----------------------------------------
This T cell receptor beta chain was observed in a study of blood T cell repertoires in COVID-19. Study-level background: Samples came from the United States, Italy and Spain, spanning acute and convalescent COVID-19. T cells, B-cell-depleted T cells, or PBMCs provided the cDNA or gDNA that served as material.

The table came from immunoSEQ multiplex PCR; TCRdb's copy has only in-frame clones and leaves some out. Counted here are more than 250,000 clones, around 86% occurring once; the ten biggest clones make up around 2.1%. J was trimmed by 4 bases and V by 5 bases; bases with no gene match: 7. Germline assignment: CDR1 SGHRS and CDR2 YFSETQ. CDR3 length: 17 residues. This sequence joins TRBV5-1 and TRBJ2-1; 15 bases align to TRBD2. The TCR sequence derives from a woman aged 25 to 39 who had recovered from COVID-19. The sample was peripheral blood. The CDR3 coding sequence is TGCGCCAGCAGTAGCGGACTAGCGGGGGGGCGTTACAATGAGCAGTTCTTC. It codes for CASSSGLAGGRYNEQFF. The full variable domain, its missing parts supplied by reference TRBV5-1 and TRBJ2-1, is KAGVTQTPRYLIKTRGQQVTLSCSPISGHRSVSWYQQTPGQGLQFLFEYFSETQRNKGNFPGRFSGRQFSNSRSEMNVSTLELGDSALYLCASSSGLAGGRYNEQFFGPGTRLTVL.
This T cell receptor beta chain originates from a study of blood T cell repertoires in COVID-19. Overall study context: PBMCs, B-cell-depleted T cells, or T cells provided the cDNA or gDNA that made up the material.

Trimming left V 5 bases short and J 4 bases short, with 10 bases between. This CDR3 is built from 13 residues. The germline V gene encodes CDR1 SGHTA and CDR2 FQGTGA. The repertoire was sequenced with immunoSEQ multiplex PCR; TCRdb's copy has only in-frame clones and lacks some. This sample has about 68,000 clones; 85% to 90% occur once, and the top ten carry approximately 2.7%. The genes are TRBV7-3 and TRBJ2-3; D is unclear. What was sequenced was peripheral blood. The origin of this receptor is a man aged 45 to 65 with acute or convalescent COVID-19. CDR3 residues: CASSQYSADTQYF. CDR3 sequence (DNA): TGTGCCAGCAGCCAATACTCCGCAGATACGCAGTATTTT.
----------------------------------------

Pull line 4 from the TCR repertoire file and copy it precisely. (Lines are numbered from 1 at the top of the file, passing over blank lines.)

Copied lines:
Trimming left V 5 bases short and J 4 bases short, with 10 bases between. This CDR3 is built from 13 residues. The germline V gene encodes CDR1 SGHTA and CDR2 FQGTGA. The repertoire was sequenced with immunoSEQ multiplex PCR; TCRdb's copy has only in-frame clones and lacks some. This sample has about 68,000 clones; 85% to 90% occur once, and the top ten carry approximately 2.7%. The genes are TRBV7-3 and TRBJ2-3; D is unclear. What was sequenced was peripheral blood. The origin of this receptor is a man aged 45 to 65 with acute or convalescent COVID-19. CDR3 residues: CASSQYSADTQYF. CDR3 sequence (DNA): TGTGCCAGCAGCCAATACTCCGCAGATACGCAGTATTTT.